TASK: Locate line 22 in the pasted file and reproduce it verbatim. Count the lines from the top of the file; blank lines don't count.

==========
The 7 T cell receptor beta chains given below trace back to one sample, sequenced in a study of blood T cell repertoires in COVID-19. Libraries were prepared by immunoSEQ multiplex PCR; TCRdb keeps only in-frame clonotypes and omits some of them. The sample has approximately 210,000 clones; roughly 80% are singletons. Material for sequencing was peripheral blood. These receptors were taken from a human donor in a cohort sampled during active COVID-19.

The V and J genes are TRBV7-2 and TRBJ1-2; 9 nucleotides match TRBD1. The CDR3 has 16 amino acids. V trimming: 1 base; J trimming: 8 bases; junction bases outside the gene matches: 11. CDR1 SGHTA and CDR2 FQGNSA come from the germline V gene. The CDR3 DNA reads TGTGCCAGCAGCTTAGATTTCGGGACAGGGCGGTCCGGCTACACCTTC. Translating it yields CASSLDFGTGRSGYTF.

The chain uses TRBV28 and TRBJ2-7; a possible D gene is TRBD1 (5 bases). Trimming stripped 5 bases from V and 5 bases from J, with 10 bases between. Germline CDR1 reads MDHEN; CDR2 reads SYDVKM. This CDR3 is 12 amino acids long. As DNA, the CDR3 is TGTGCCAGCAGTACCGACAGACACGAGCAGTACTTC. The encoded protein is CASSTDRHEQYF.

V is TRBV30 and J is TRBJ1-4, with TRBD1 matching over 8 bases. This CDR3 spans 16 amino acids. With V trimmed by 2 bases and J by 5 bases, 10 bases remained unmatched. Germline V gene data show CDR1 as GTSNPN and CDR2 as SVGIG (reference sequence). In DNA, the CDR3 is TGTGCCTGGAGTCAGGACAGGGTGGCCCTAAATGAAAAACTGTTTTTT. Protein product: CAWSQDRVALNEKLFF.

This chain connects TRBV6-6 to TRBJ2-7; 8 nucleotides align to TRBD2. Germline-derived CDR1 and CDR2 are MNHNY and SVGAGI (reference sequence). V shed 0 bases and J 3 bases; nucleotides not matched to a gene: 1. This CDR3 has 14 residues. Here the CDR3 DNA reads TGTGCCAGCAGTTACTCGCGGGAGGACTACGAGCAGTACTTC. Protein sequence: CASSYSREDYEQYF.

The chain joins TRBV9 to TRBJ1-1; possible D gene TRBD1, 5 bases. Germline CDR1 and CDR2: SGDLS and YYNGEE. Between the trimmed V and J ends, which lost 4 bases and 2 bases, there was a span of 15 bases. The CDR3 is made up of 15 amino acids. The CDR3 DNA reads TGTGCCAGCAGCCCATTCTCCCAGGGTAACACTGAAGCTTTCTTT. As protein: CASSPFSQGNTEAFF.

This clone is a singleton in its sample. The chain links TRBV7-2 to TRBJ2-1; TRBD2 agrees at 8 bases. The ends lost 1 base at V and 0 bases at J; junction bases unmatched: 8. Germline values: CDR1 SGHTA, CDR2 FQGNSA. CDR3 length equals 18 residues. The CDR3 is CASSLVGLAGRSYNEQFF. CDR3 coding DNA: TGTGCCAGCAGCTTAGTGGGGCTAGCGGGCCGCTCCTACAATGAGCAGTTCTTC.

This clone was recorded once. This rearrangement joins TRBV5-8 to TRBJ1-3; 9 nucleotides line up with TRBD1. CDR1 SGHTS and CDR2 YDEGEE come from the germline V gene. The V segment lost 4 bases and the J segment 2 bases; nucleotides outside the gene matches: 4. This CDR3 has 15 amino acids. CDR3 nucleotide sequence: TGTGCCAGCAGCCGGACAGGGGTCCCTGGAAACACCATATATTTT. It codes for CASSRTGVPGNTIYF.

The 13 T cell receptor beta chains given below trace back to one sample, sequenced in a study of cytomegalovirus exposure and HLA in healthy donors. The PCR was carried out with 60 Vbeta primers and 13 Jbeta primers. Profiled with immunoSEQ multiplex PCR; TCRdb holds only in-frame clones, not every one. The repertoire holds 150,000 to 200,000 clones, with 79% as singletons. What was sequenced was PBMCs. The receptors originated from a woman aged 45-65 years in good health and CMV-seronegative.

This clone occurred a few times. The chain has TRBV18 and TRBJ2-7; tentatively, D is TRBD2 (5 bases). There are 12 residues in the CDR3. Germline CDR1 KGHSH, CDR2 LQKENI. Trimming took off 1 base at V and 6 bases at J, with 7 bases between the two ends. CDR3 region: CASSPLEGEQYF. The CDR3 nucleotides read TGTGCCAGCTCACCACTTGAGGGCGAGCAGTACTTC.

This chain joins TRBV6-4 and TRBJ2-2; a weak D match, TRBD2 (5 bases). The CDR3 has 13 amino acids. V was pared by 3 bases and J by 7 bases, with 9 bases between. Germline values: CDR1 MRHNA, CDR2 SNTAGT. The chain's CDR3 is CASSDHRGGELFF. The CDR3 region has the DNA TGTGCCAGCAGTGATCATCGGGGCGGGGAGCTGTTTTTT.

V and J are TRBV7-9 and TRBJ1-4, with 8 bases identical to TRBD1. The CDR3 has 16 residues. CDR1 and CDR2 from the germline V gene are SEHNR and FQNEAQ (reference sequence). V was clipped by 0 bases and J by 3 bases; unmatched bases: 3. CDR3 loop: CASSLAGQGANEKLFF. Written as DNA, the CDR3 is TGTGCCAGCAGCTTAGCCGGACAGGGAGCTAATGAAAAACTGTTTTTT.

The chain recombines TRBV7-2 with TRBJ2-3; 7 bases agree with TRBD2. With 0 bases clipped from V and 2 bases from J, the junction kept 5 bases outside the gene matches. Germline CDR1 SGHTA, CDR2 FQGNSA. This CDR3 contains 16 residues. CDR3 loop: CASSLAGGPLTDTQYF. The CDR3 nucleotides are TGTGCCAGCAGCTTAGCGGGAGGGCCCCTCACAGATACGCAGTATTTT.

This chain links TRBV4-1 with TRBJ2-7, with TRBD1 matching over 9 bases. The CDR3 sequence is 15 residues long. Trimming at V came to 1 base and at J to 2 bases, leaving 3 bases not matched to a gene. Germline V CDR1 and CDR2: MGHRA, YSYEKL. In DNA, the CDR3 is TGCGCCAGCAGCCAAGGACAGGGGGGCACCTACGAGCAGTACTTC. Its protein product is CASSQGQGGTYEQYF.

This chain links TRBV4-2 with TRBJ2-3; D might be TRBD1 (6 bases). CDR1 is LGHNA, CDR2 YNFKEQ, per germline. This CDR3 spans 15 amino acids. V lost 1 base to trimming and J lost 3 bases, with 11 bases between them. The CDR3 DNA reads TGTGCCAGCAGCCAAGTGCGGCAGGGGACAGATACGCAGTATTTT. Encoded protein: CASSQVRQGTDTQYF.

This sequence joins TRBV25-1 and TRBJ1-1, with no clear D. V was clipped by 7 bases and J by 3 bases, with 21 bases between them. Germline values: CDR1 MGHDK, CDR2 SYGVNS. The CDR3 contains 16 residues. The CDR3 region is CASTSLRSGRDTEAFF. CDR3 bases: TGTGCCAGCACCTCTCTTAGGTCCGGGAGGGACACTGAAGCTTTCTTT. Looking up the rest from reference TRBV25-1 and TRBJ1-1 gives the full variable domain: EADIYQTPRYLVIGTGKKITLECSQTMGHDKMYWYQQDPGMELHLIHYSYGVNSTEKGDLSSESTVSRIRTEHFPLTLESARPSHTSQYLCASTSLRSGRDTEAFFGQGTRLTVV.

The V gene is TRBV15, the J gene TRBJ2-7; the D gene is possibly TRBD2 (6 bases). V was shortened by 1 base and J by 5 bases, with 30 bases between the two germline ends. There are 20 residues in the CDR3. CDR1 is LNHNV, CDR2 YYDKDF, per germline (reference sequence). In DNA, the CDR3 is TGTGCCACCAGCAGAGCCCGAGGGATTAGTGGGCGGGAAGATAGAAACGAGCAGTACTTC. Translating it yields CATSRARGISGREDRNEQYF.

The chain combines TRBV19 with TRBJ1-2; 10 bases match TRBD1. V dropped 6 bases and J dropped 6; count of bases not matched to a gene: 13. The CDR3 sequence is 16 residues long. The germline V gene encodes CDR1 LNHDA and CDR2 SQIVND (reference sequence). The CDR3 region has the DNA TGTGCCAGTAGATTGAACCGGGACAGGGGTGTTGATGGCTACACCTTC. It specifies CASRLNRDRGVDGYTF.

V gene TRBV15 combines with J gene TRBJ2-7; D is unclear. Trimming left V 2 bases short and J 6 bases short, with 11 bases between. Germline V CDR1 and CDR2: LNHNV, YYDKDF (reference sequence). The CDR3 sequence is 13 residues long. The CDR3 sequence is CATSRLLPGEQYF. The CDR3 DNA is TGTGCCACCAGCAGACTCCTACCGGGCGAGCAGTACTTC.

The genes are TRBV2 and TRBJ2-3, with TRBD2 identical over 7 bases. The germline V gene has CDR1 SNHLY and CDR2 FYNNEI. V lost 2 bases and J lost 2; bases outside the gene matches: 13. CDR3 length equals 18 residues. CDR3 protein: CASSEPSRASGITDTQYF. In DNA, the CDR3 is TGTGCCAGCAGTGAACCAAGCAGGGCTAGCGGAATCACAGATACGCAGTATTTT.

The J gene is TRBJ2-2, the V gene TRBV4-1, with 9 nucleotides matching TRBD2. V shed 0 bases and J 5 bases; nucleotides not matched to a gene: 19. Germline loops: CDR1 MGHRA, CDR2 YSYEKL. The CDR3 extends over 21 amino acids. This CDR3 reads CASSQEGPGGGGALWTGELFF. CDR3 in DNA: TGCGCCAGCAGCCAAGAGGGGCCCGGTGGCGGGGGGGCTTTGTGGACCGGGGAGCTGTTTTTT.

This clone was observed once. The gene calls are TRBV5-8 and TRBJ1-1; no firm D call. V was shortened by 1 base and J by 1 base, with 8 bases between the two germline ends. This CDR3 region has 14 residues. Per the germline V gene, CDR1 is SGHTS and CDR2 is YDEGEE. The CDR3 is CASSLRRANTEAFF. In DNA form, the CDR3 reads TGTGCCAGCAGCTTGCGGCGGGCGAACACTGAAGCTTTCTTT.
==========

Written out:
This clone was observed once. The gene calls are TRBV5-8 and TRBJ1-1; no firm D call. V was shortened by 1 base and J by 1 base, with 8 bases between the two germline ends. This CDR3 region has 14 residues. Per the germline V gene, CDR1 is SGHTS and CDR2 is YDEGEE. The CDR3 is CASSLRRANTEAFF. In DNA form, the CDR3 reads TGTGCCAGCAGCTTGCGGCGGGCGAACACTGAAGCTTTCTTT.